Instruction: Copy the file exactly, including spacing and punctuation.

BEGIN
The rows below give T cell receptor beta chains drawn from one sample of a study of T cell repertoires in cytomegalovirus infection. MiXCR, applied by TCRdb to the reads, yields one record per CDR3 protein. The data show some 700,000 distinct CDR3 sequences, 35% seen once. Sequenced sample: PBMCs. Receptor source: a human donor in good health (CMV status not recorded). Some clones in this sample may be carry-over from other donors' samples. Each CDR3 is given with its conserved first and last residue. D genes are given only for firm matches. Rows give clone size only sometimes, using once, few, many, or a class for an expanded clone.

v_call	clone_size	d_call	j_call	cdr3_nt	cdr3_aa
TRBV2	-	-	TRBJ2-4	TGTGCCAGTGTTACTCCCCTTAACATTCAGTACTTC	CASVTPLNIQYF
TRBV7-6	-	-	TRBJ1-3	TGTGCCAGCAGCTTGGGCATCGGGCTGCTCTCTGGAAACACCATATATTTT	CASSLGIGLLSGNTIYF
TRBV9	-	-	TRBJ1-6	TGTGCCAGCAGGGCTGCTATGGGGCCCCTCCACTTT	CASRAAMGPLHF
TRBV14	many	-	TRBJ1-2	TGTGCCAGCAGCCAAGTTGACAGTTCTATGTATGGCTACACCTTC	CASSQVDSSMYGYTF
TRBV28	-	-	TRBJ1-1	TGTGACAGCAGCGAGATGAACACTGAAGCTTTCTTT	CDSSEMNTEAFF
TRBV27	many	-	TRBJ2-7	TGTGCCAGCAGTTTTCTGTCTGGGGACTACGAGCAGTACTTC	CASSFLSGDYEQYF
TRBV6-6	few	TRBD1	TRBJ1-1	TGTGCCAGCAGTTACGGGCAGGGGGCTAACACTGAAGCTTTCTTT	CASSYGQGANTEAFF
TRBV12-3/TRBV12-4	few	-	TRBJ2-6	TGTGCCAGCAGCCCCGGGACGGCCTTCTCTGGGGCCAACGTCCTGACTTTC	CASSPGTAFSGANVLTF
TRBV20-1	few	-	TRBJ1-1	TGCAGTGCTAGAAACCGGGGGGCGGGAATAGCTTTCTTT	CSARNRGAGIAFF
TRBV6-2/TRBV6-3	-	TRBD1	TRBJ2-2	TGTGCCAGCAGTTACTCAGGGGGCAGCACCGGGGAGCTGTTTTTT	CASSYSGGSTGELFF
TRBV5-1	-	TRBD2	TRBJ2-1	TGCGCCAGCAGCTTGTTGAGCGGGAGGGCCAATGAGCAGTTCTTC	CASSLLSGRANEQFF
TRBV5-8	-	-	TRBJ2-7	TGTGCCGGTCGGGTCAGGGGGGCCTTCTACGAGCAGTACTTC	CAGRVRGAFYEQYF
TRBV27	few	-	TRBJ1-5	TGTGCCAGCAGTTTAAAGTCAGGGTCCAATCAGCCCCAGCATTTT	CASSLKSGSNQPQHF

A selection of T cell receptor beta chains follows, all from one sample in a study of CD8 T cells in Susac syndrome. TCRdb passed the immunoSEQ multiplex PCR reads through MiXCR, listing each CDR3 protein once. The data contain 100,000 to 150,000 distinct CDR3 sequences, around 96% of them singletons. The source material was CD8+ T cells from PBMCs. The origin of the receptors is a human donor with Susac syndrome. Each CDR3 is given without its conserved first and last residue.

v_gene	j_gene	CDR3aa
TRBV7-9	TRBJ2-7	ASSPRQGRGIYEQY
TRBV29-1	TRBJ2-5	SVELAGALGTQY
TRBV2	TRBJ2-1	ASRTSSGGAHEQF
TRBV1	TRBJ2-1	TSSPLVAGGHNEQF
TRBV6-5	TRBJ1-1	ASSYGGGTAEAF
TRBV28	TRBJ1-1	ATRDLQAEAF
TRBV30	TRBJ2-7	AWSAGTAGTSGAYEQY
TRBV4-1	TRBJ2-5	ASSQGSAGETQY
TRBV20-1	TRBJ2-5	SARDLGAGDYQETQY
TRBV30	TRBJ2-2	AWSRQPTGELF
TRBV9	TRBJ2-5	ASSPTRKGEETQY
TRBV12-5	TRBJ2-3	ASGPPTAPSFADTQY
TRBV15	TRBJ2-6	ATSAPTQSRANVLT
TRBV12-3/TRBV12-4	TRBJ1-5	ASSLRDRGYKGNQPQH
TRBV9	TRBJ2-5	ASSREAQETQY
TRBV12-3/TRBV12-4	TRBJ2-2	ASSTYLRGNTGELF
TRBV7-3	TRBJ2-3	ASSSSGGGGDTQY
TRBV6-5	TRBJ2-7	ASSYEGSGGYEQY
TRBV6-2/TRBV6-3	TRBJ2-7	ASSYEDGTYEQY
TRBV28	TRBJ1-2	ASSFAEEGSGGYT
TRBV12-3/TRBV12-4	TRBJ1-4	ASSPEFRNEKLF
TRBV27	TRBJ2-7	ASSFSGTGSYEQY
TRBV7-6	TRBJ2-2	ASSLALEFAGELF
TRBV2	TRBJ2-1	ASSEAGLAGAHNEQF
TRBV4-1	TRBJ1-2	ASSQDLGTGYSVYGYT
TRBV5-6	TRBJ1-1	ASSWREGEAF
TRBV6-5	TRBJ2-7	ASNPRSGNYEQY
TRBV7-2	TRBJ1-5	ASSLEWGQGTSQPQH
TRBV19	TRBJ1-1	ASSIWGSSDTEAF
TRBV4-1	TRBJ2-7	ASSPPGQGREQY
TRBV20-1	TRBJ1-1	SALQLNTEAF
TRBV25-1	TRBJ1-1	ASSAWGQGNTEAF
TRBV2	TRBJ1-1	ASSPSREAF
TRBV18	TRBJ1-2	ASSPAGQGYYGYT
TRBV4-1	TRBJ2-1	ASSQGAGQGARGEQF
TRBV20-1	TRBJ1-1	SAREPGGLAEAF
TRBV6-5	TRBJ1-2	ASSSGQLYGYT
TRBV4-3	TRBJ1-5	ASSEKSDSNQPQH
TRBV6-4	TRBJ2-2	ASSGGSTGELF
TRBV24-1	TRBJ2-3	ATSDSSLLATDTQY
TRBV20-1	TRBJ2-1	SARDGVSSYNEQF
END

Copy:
The rows below give T cell receptor beta chains drawn from one sample of a study of T cell repertoires in cytomegalovirus infection. MiXCR, applied by TCRdb to the reads, yields one record per CDR3 protein. The data show some 700,000 distinct CDR3 sequences, 35% seen once. Sequenced sample: PBMCs. Receptor source: a human donor in good health (CMV status not recorded). Some clones in this sample may be carry-over from other donors' samples. Each CDR3 is given with its conserved first and last residue. D genes are given only for firm matches. Rows give clone size only sometimes, using once, few, many, or a class for an expanded clone.

v_call	clone_size	d_call	j_call	cdr3_nt	cdr3_aa
TRBV2	-	-	TRBJ2-4	TGTGCCAGTGTTACTCCCCTTAACATTCAGTACTTC	CASVTPLNIQYF
TRBV7-6	-	-	TRBJ1-3	TGTGCCAGCAGCTTGGGCATCGGGCTGCTCTCTGGAAACACCATATATTTT	CASSLGIGLLSGNTIYF
TRBV9	-	-	TRBJ1-6	TGTGCCAGCAGGGCTGCTATGGGGCCCCTCCACTTT	CASRAAMGPLHF
TRBV14	many	-	TRBJ1-2	TGTGCCAGCAGCCAAGTTGACAGTTCTATGTATGGCTACACCTTC	CASSQVDSSMYGYTF
TRBV28	-	-	TRBJ1-1	TGTGACAGCAGCGAGATGAACACTGAAGCTTTCTTT	CDSSEMNTEAFF
TRBV27	many	-	TRBJ2-7	TGTGCCAGCAGTTTTCTGTCTGGGGACTACGAGCAGTACTTC	CASSFLSGDYEQYF
TRBV6-6	few	TRBD1	TRBJ1-1	TGTGCCAGCAGTTACGGGCAGGGGGCTAACACTGAAGCTTTCTTT	CASSYGQGANTEAFF
TRBV12-3/TRBV12-4	few	-	TRBJ2-6	TGTGCCAGCAGCCCCGGGACGGCCTTCTCTGGGGCCAACGTCCTGACTTTC	CASSPGTAFSGANVLTF
TRBV20-1	few	-	TRBJ1-1	TGCAGTGCTAGAAACCGGGGGGCGGGAATAGCTTTCTTT	CSARNRGAGIAFF
TRBV6-2/TRBV6-3	-	TRBD1	TRBJ2-2	TGTGCCAGCAGTTACTCAGGGGGCAGCACCGGGGAGCTGTTTTTT	CASSYSGGSTGELFF
TRBV5-1	-	TRBD2	TRBJ2-1	TGCGCCAGCAGCTTGTTGAGCGGGAGGGCCAATGAGCAGTTCTTC	CASSLLSGRANEQFF
TRBV5-8	-	-	TRBJ2-7	TGTGCCGGTCGGGTCAGGGGGGCCTTCTACGAGCAGTACTTC	CAGRVRGAFYEQYF
TRBV27	few	-	TRBJ1-5	TGTGCCAGCAGTTTAAAGTCAGGGTCCAATCAGCCCCAGCATTTT	CASSLKSGSNQPQHF

A selection of T cell receptor beta chains follows, all from one sample in a study of CD8 T cells in Susac syndrome. TCRdb passed the immunoSEQ multiplex PCR reads through MiXCR, listing each CDR3 protein once. The data contain 100,000 to 150,000 distinct CDR3 sequences, around 96% of them singletons. The source material was CD8+ T cells from PBMCs. The origin of the receptors is a human donor with Susac syndrome. Each CDR3 is given without its conserved first and last residue.

v_gene	j_gene	CDR3aa
TRBV7-9	TRBJ2-7	ASSPRQGRGIYEQY
TRBV29-1	TRBJ2-5	SVELAGALGTQY
TRBV2	TRBJ2-1	ASRTSSGGAHEQF
TRBV1	TRBJ2-1	TSSPLVAGGHNEQF
TRBV6-5	TRBJ1-1	ASSYGGGTAEAF
TRBV28	TRBJ1-1	ATRDLQAEAF
TRBV30	TRBJ2-7	AWSAGTAGTSGAYEQY
TRBV4-1	TRBJ2-5	ASSQGSAGETQY
TRBV20-1	TRBJ2-5	SARDLGAGDYQETQY
TRBV30	TRBJ2-2	AWSRQPTGELF
TRBV9	TRBJ2-5	ASSPTRKGEETQY
TRBV12-5	TRBJ2-3	ASGPPTAPSFADTQY
TRBV15	TRBJ2-6	ATSAPTQSRANVLT
TRBV12-3/TRBV12-4	TRBJ1-5	ASSLRDRGYKGNQPQH
TRBV9	TRBJ2-5	ASSREAQETQY
TRBV12-3/TRBV12-4	TRBJ2-2	ASSTYLRGNTGELF
TRBV7-3	TRBJ2-3	ASSSSGGGGDTQY
TRBV6-5	TRBJ2-7	ASSYEGSGGYEQY
TRBV6-2/TRBV6-3	TRBJ2-7	ASSYEDGTYEQY
TRBV28	TRBJ1-2	ASSFAEEGSGGYT
TRBV12-3/TRBV12-4	TRBJ1-4	ASSPEFRNEKLF
TRBV27	TRBJ2-7	ASSFSGTGSYEQY
TRBV7-6	TRBJ2-2	ASSLALEFAGELF
TRBV2	TRBJ2-1	ASSEAGLAGAHNEQF
TRBV4-1	TRBJ1-2	ASSQDLGTGYSVYGYT
TRBV5-6	TRBJ1-1	ASSWREGEAF
TRBV6-5	TRBJ2-7	ASNPRSGNYEQY
TRBV7-2	TRBJ1-5	ASSLEWGQGTSQPQH
TRBV19	TRBJ1-1	ASSIWGSSDTEAF
TRBV4-1	TRBJ2-7	ASSPPGQGREQY
TRBV20-1	TRBJ1-1	SALQLNTEAF
TRBV25-1	TRBJ1-1	ASSAWGQGNTEAF
TRBV2	TRBJ1-1	ASSPSREAF
TRBV18	TRBJ1-2	ASSPAGQGYYGYT
TRBV4-1	TRBJ2-1	ASSQGAGQGARGEQF
TRBV20-1	TRBJ1-1	SAREPGGLAEAF
TRBV6-5	TRBJ1-2	ASSSGQLYGYT
TRBV4-3	TRBJ1-5	ASSEKSDSNQPQH
TRBV6-4	TRBJ2-2	ASSGGSTGELF
TRBV24-1	TRBJ2-3	ATSDSSLLATDTQY
TRBV20-1	TRBJ2-1	SARDGVSSYNEQF